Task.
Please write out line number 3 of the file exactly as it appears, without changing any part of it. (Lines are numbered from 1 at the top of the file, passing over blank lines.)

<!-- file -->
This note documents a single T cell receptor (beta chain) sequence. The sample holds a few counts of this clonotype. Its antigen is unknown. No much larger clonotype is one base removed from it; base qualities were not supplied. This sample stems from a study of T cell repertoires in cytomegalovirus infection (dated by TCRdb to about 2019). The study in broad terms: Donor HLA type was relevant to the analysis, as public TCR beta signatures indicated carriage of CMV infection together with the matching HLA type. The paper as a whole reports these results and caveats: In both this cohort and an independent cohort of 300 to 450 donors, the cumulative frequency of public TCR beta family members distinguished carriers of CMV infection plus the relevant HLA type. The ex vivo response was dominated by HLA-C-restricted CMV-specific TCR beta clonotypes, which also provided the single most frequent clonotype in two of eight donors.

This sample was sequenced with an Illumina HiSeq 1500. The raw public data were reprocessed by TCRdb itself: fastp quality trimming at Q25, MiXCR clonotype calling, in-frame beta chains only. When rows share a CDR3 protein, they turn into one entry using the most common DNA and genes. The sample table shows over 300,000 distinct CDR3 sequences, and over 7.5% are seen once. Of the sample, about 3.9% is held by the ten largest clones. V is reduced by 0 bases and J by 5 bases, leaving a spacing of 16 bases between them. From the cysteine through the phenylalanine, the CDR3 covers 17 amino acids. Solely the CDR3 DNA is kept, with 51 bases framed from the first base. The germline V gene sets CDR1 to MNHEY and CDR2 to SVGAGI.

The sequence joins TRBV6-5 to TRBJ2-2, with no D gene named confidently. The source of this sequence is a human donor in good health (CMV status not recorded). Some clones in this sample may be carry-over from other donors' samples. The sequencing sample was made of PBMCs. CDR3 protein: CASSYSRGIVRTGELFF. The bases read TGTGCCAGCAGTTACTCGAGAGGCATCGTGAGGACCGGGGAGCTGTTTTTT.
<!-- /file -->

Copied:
The sequence joins TRBV6-5 to TRBJ2-2, with no D gene named confidently. The source of this sequence is a human donor in good health (CMV status not recorded). Some clones in this sample may be carry-over from other donors' samples. The sequencing sample was made of PBMCs. CDR3 protein: CASSYSRGIVRTGELFF. The bases read TGTGCCAGCAGTTACTCGAGAGGCATCGTGAGGACCGGGGAGCTGTTTTTT.